Sheds are the deer hunter’s winter treasure. It’s a great way to spend some time in the woods, learn more about the deer and the lay of the land. Shed hunting follows the same principals as deer hunting itself. Pattern the deer, figure out where they are spending their time, and put yourself in a good position for success. Here are four areas that you should identify when you decide to hit the woods.
1. Bedding Areas
When we talk about areas where deer hang out, the most logical spot is where they sleep. Deer will spend a lot of time bedded up in the cold winter months, so just based off of percentage of time spent somewhere, this gives you a pretty good shot.
Things to look for in identifying a bedding area: 1. Cover 2. Protection from the wind 3. Evidence of deer beds 4. Pay attention to the trails leading into and out of the bedding areas.
2. Natural Crossing
One of the most common areas for sheds to drop is in areas where bucks have to jump. The jarring landing can cause the antlers to pop off. Again find areas where bucks travel and look for areas they have to jump. Fences and ditches that lay across travel corridors are great places to look.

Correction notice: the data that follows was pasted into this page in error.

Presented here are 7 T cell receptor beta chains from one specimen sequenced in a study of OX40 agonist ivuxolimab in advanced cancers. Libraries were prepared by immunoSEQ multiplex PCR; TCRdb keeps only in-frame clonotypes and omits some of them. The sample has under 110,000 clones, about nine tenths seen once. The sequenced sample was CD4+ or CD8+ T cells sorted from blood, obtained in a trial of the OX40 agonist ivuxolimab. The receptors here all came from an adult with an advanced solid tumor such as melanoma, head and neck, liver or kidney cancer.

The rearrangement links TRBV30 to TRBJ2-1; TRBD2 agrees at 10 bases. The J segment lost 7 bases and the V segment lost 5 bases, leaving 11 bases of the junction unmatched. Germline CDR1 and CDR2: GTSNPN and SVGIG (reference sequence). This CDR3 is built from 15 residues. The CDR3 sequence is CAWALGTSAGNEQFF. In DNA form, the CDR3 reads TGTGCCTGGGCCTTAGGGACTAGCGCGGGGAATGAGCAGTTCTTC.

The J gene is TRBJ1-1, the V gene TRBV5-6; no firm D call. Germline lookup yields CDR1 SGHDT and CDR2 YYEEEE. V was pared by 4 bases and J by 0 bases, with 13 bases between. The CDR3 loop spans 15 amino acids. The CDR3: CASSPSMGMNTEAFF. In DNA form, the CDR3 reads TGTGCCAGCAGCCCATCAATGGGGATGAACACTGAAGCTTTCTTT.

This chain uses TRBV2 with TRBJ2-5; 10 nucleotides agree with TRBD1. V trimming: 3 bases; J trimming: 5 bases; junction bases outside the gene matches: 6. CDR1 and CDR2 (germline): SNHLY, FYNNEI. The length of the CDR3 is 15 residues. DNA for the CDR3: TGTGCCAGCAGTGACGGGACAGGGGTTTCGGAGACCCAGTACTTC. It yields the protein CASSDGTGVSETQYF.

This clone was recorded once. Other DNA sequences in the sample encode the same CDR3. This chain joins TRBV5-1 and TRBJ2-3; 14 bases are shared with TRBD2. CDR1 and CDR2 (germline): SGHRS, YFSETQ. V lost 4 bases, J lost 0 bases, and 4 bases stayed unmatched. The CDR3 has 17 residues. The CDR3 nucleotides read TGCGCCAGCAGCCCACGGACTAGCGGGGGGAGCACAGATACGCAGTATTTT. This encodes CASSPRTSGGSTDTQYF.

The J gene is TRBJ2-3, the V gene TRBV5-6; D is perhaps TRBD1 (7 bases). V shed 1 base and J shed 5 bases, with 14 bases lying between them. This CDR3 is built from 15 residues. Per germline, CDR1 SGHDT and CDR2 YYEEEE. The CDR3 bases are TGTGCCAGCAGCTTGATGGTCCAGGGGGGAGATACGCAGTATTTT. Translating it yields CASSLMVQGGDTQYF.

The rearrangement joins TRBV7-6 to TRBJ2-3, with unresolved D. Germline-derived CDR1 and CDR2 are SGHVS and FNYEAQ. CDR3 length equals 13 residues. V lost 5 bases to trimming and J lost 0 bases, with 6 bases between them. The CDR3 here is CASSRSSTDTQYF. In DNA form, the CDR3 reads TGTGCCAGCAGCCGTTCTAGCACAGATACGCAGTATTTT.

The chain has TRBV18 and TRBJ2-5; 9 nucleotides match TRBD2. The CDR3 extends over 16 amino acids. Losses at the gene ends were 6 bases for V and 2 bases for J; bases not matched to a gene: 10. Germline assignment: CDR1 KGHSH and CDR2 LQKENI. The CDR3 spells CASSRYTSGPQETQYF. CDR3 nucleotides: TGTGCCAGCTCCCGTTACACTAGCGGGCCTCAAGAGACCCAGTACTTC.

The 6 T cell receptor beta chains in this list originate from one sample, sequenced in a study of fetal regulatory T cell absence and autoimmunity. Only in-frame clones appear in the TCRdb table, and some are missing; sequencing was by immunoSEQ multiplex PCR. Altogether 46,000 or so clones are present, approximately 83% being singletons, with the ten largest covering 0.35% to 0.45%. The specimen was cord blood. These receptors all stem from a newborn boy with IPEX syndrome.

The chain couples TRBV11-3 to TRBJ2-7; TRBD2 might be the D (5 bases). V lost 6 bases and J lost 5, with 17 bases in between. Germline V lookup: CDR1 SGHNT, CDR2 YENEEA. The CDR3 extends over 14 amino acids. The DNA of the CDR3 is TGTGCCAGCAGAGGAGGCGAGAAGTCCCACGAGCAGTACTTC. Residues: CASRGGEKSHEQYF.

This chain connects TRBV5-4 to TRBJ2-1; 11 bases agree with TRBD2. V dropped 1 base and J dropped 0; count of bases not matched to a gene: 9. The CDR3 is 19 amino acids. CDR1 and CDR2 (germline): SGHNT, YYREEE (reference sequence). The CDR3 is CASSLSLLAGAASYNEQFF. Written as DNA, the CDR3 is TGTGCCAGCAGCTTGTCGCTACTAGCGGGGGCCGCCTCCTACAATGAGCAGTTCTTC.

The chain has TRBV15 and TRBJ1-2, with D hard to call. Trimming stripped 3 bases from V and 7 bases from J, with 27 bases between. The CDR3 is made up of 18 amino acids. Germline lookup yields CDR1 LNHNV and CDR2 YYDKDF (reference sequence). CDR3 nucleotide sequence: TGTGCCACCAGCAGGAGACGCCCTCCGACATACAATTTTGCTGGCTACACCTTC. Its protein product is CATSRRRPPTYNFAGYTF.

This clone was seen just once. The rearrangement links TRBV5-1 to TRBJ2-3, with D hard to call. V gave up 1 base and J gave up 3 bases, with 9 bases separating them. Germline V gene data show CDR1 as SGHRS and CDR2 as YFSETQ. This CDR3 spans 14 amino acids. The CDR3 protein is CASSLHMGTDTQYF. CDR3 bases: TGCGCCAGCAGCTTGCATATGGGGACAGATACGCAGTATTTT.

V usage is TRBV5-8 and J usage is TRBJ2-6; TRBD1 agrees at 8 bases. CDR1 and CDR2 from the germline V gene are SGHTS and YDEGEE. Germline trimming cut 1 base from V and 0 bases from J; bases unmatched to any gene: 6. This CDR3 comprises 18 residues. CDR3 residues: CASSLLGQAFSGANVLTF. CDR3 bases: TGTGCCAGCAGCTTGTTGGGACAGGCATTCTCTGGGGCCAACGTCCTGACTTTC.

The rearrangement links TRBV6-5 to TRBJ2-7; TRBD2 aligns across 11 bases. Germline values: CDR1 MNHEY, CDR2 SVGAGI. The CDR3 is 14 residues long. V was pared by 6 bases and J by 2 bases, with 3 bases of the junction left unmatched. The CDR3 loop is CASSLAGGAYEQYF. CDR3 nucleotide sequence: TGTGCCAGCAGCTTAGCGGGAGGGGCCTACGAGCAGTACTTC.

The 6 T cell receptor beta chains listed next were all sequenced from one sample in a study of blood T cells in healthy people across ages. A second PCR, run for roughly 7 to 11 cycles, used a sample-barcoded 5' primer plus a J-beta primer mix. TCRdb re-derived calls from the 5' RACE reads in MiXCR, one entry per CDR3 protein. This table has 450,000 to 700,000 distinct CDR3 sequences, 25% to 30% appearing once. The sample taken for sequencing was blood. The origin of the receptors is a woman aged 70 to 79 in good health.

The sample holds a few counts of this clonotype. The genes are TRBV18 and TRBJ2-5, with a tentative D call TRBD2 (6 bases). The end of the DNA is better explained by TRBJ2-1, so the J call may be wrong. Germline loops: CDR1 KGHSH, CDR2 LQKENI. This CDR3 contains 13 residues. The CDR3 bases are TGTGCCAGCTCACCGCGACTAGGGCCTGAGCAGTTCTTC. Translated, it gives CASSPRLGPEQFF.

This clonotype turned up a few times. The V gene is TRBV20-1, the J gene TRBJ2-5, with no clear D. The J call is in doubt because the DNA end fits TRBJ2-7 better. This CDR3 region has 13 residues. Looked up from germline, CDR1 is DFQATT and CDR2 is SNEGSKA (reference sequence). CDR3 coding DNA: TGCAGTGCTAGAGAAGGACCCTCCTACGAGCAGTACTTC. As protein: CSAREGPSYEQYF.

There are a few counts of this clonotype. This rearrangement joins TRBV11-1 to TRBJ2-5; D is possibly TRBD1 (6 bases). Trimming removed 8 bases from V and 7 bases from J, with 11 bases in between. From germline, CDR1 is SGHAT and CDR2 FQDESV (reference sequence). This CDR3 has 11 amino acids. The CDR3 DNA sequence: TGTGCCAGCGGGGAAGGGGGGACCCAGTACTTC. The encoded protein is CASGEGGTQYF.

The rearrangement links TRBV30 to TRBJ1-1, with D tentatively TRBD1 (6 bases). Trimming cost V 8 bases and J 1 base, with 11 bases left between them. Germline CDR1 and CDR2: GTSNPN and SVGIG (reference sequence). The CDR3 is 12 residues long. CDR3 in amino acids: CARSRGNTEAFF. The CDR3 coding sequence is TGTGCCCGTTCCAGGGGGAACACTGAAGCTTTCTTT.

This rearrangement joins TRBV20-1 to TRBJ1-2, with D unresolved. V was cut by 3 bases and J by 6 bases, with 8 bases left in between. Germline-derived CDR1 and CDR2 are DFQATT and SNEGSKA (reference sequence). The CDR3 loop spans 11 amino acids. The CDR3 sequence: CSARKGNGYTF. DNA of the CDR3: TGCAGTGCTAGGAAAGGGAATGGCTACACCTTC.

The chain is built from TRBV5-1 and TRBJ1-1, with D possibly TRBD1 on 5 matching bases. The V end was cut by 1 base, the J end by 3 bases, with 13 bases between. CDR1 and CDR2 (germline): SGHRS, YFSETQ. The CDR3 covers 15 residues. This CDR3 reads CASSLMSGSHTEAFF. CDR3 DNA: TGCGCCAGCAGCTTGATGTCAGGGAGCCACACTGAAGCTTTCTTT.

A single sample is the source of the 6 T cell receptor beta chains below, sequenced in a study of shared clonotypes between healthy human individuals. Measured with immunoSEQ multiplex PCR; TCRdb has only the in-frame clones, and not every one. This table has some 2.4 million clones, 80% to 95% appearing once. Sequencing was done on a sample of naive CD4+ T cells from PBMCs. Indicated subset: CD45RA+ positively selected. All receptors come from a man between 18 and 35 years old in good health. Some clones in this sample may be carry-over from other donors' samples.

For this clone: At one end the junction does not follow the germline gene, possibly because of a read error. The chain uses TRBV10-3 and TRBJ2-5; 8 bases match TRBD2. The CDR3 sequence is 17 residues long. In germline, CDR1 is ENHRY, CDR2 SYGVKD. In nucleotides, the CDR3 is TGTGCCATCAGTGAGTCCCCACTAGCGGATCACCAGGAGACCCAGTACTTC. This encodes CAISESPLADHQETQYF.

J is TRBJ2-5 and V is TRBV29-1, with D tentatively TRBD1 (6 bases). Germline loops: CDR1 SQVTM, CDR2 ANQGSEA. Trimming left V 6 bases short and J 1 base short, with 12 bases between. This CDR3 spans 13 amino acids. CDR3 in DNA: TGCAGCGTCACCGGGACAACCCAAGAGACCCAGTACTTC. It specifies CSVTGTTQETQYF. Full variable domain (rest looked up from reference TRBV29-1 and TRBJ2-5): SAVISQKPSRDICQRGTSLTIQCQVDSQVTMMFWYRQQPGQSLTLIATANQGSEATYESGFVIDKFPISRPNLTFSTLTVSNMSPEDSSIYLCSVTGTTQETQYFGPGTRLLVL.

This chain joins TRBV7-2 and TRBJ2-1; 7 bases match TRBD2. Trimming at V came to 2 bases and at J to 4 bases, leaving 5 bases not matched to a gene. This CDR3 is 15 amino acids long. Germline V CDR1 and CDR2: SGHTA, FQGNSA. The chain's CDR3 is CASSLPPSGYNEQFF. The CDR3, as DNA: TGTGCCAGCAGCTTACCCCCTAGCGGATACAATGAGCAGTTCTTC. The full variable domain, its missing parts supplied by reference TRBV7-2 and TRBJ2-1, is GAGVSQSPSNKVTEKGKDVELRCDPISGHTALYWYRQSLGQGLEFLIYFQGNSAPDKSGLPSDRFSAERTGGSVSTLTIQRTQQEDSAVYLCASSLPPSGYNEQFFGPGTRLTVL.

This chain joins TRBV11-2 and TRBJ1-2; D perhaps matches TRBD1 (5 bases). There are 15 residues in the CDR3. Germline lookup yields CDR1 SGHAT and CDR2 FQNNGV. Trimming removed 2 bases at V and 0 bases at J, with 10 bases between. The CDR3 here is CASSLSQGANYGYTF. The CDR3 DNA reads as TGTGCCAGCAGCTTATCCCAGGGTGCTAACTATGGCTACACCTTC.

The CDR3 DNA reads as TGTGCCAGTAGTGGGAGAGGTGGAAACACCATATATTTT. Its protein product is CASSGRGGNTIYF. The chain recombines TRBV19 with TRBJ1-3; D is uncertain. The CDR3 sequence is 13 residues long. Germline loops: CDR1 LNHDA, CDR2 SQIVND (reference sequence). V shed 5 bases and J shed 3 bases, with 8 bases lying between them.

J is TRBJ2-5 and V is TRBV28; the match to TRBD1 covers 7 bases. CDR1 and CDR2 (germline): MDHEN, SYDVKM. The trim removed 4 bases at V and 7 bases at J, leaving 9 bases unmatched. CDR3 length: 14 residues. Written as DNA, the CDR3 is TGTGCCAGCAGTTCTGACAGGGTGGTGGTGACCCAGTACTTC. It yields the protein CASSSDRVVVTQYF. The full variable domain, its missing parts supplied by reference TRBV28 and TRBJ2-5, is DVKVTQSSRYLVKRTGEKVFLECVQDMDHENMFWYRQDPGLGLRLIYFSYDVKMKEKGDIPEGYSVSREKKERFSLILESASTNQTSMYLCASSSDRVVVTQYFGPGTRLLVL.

3. South Facing Hillside
One of the most popular winter activities that deer enjoy is sunbathing. Deer will spend a lot of time laying on the south facing slopes of hillsides. A full belly and warm sunbeam are the perfect nap accessories. Just ask any deer hunter after lunch. Deer are no exception to this wilderness phenomenon.
4. Gathering Areas
Play the law of large numbers here. It is so important for deer to find food in the winter. If you can identify a food source that draws deer in, you will most likely find sheds. Again pay attention to the trails coming into the feeding area, especially if it is a field with a fence around it.
Think of shed hunting the same way you think about hunting during the season. Employ the same techniques and you will set yourself up to have success.